Brussels, 27 January 2011
Environment: Commission urges Romania to comply with European nature protection legislation
The European Commission has asked Romania to address the inadequate nature protection in Sulina in the Danube Delta, one of Europe's most important wetland areas. The Commission has concerns about shortcomings in procedures to assess the potential impact of tourism development in the area, which is part of the Natura 2000 network. The Commission's request, on the recommendation of Environment Commissioner Janez Potočnik, takes the form of a reasoned opinion under EU infringement procedures.. If the Romanian authorities fail to inform the Commission within two months of measures taken to ensure compliance with EU law in this respect, the Commission may refer the case to the European Court of Justice.
The Romanian authorities have authorised a project to develop tourism facilities in the Danube Delta on the Black Sea coast of Romania. The Sulina beach development project involves recreation areas, a first aid point, and communications infrastructure in an area that is part of the Natura 2000 network, and which is protected under the EU Birds and Habitats Directives. The Commission has found deficiencies in the environmental impact study carried out to consider potential negative effects of the project for local habitats and bird species. Projects such as these are permitted in Natura 2000 only if it is certain they will not adversely affect the integrity of the site concerned, or if there is an overriding public interest and compensatory measures are taken. If the environmental impact study is deficient, the required certainty cannot exist and the project cannot be given the green light. The Commission also believes that the works will have a negative effect on a number of protected habitats and species.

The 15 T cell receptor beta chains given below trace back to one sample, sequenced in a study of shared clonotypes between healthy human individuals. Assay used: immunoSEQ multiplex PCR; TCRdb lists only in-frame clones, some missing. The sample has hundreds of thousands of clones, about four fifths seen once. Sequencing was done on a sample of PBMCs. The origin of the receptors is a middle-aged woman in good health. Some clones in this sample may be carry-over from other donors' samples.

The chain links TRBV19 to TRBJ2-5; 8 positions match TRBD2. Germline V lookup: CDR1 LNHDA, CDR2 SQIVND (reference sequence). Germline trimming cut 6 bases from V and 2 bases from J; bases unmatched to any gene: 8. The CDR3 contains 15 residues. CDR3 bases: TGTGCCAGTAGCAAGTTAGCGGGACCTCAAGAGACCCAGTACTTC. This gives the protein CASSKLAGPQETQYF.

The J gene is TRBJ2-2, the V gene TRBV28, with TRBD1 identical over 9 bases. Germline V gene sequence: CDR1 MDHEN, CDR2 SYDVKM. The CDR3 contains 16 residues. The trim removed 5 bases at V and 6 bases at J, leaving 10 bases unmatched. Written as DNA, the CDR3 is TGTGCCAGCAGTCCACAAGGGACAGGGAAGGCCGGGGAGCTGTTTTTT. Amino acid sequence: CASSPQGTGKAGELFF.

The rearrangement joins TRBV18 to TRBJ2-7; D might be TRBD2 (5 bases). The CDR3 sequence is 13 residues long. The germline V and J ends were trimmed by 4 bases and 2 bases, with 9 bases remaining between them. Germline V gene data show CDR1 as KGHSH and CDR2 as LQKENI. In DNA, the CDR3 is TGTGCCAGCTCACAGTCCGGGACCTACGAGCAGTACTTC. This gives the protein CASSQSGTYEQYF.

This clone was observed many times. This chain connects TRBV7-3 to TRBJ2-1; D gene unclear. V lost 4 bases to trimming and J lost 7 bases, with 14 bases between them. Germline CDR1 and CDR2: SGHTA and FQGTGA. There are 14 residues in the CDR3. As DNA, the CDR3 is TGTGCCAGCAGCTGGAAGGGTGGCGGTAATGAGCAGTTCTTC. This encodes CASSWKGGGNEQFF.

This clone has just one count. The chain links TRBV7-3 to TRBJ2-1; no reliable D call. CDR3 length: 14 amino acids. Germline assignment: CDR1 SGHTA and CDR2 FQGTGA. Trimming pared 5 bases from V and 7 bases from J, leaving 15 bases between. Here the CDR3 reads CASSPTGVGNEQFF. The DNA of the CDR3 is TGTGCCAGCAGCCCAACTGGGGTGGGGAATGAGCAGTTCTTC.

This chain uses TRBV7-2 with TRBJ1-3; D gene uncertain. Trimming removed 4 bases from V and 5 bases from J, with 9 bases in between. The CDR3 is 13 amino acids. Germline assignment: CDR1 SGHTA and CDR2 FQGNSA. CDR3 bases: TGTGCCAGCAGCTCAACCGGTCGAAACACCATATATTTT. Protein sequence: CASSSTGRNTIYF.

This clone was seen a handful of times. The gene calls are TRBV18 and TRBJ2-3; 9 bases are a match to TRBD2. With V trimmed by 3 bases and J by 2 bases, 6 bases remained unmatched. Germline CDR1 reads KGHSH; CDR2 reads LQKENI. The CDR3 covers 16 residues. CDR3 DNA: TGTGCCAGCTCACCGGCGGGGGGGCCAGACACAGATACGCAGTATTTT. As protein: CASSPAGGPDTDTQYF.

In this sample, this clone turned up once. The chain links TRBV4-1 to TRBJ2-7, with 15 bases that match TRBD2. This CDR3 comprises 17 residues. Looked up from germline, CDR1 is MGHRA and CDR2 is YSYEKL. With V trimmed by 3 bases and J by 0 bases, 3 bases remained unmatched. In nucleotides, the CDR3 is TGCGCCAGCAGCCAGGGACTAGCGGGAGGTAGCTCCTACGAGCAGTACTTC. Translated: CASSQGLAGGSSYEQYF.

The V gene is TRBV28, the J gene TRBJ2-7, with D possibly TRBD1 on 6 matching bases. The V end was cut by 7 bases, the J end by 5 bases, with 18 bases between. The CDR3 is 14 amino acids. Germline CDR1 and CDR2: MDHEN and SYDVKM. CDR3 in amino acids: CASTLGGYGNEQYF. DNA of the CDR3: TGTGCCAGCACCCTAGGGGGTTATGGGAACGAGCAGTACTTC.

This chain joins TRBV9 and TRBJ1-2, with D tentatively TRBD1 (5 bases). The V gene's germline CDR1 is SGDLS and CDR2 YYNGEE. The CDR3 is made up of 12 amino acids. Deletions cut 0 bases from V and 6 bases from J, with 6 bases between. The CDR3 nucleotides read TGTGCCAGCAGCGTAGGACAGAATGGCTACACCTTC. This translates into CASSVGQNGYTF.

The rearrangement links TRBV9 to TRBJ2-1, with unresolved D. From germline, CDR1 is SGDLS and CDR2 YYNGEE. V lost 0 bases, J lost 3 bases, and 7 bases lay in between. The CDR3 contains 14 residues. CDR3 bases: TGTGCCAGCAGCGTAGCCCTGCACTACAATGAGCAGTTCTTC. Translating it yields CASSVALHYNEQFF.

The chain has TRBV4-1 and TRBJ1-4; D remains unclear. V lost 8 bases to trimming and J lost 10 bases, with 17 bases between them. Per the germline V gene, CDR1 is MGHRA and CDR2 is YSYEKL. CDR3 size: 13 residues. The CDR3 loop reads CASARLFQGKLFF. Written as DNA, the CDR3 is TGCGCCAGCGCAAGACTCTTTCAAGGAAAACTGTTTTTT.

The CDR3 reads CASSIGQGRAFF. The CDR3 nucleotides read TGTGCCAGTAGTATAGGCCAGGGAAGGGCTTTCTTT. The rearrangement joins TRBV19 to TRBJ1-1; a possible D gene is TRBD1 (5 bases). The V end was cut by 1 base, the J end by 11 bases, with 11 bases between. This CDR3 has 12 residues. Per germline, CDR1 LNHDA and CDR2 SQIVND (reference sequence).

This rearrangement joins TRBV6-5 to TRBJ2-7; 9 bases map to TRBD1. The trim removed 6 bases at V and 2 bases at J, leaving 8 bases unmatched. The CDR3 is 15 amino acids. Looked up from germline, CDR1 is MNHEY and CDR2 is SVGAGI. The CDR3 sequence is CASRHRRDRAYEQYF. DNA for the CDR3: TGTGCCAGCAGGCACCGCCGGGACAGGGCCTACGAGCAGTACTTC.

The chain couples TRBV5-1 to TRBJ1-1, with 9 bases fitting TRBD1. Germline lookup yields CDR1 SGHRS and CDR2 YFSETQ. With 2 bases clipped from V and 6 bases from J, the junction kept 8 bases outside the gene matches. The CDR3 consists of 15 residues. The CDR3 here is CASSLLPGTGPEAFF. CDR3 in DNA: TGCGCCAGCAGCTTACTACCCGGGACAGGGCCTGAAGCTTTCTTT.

The Commission asked for clarifications from Romania in May 2010 (see IP/10/526). Although the Romanian authorities have provided further additional information on the potential impact of the projects, the Commission considers that the assessment provided by the national authorities does not remove concerns about the significant negative effects of the works proposed. Data available to the Commission shows that the project has already had a negative effect on one endemic species (Centaurea Pontica) protected under the Habitats Directive, and on a protected habitat (Mediterranean salt meadows). The Commission is therefore sending Romania a reasoned opinion under EU infringement procedures
Europe's nature is protected by two key pieces of legislation, the Birds Directive and the Habitats Directive. Under the Birds Directive, Member States are obliged to designate all of the most suitable sites as Special Protection Areas (SPAs) to conserve wild bird species. The Habitats Directive requires Member States to designate sites of Community Importance (SCIs) for the conservation of natural habitat types, and to protect various listed species. Together, SPAs and SCIs form the Natura 2000 network of protected areas, which is the EU's most important instrument for conserving natural habitats and the animal and plant species they contain.
For current statistics on infringements in general see: